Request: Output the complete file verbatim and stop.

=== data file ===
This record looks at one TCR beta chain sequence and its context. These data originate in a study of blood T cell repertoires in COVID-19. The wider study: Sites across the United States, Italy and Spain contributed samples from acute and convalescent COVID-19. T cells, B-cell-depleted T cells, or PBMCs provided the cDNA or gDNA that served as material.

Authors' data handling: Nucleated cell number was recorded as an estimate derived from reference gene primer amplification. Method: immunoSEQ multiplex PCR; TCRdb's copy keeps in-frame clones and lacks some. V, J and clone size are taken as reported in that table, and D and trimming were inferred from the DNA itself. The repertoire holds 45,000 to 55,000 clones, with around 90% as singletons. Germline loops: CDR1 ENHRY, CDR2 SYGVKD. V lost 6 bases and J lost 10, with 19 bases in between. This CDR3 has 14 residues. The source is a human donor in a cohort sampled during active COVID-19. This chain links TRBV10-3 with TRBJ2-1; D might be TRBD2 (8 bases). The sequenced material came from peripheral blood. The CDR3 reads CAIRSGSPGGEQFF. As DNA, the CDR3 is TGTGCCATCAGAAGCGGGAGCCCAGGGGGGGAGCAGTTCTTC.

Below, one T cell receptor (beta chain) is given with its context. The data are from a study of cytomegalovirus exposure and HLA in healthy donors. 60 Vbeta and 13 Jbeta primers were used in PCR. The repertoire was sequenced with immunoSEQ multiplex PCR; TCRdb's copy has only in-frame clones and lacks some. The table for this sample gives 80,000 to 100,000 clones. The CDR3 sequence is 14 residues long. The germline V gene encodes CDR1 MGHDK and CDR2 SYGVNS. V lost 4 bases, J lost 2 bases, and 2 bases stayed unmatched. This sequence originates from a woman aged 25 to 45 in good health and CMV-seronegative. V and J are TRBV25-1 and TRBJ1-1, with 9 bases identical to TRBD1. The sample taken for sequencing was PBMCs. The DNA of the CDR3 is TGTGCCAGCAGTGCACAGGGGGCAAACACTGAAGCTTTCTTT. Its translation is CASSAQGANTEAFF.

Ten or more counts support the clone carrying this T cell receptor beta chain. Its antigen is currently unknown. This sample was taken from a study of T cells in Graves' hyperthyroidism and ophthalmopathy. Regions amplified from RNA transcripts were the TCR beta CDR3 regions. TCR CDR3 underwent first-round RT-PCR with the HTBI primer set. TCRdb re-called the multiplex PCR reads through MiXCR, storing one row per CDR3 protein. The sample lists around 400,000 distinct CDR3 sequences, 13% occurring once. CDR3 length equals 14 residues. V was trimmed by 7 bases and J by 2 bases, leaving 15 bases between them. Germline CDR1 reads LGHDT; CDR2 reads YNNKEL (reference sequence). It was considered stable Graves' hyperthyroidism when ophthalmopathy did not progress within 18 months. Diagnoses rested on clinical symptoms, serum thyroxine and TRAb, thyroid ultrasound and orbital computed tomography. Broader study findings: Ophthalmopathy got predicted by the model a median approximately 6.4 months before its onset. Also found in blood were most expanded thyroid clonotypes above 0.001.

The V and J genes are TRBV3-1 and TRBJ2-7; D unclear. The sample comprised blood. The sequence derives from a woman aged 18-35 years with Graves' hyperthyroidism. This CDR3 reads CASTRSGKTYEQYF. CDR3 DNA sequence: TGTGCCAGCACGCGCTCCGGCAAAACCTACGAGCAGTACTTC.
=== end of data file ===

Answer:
This record looks at one TCR beta chain sequence and its context. These data originate in a study of blood T cell repertoires in COVID-19. The wider study: Sites across the United States, Italy and Spain contributed samples from acute and convalescent COVID-19. T cells, B-cell-depleted T cells, or PBMCs provided the cDNA or gDNA that served as material.

Authors' data handling: Nucleated cell number was recorded as an estimate derived from reference gene primer amplification. Method: immunoSEQ multiplex PCR; TCRdb's copy keeps in-frame clones and lacks some. V, J and clone size are taken as reported in that table, and D and trimming were inferred from the DNA itself. The repertoire holds 45,000 to 55,000 clones, with around 90% as singletons. Germline loops: CDR1 ENHRY, CDR2 SYGVKD. V lost 6 bases and J lost 10, with 19 bases in between. This CDR3 has 14 residues. The source is a human donor in a cohort sampled during active COVID-19. This chain links TRBV10-3 with TRBJ2-1; D might be TRBD2 (8 bases). The sequenced material came from peripheral blood. The CDR3 reads CAIRSGSPGGEQFF. As DNA, the CDR3 is TGTGCCATCAGAAGCGGGAGCCCAGGGGGGGAGCAGTTCTTC.

Below, one T cell receptor (beta chain) is given with its context. The data are from a study of cytomegalovirus exposure and HLA in healthy donors. 60 Vbeta and 13 Jbeta primers were used in PCR. The repertoire was sequenced with immunoSEQ multiplex PCR; TCRdb's copy has only in-frame clones and lacks some. The table for this sample gives 80,000 to 100,000 clones. The CDR3 sequence is 14 residues long. The germline V gene encodes CDR1 MGHDK and CDR2 SYGVNS. V lost 4 bases, J lost 2 bases, and 2 bases stayed unmatched. This sequence originates from a woman aged 25 to 45 in good health and CMV-seronegative. V and J are TRBV25-1 and TRBJ1-1, with 9 bases identical to TRBD1. The sample taken for sequencing was PBMCs. The DNA of the CDR3 is TGTGCCAGCAGTGCACAGGGGGCAAACACTGAAGCTTTCTTT. Its translation is CASSAQGANTEAFF.

Ten or more counts support the clone carrying this T cell receptor beta chain. Its antigen is currently unknown. This sample was taken from a study of T cells in Graves' hyperthyroidism and ophthalmopathy. Regions amplified from RNA transcripts were the TCR beta CDR3 regions. TCR CDR3 underwent first-round RT-PCR with the HTBI primer set. TCRdb re-called the multiplex PCR reads through MiXCR, storing one row per CDR3 protein. The sample lists around 400,000 distinct CDR3 sequences, 13% occurring once. CDR3 length equals 14 residues. V was trimmed by 7 bases and J by 2 bases, leaving 15 bases between them. Germline CDR1 reads LGHDT; CDR2 reads YNNKEL (reference sequence). It was considered stable Graves' hyperthyroidism when ophthalmopathy did not progress within 18 months. Diagnoses rested on clinical symptoms, serum thyroxine and TRAb, thyroid ultrasound and orbital computed tomography. Broader study findings: Ophthalmopathy got predicted by the model a median approximately 6.4 months before its onset. Also found in blood were most expanded thyroid clonotypes above 0.001.

The V and J genes are TRBV3-1 and TRBJ2-7; D unclear. The sample comprised blood. The sequence derives from a woman aged 18-35 years with Graves' hyperthyroidism. This CDR3 reads CASTRSGKTYEQYF. CDR3 DNA sequence: TGTGCCAGCACGCGCTCCGGCAAAACCTACGAGCAGTACTTC.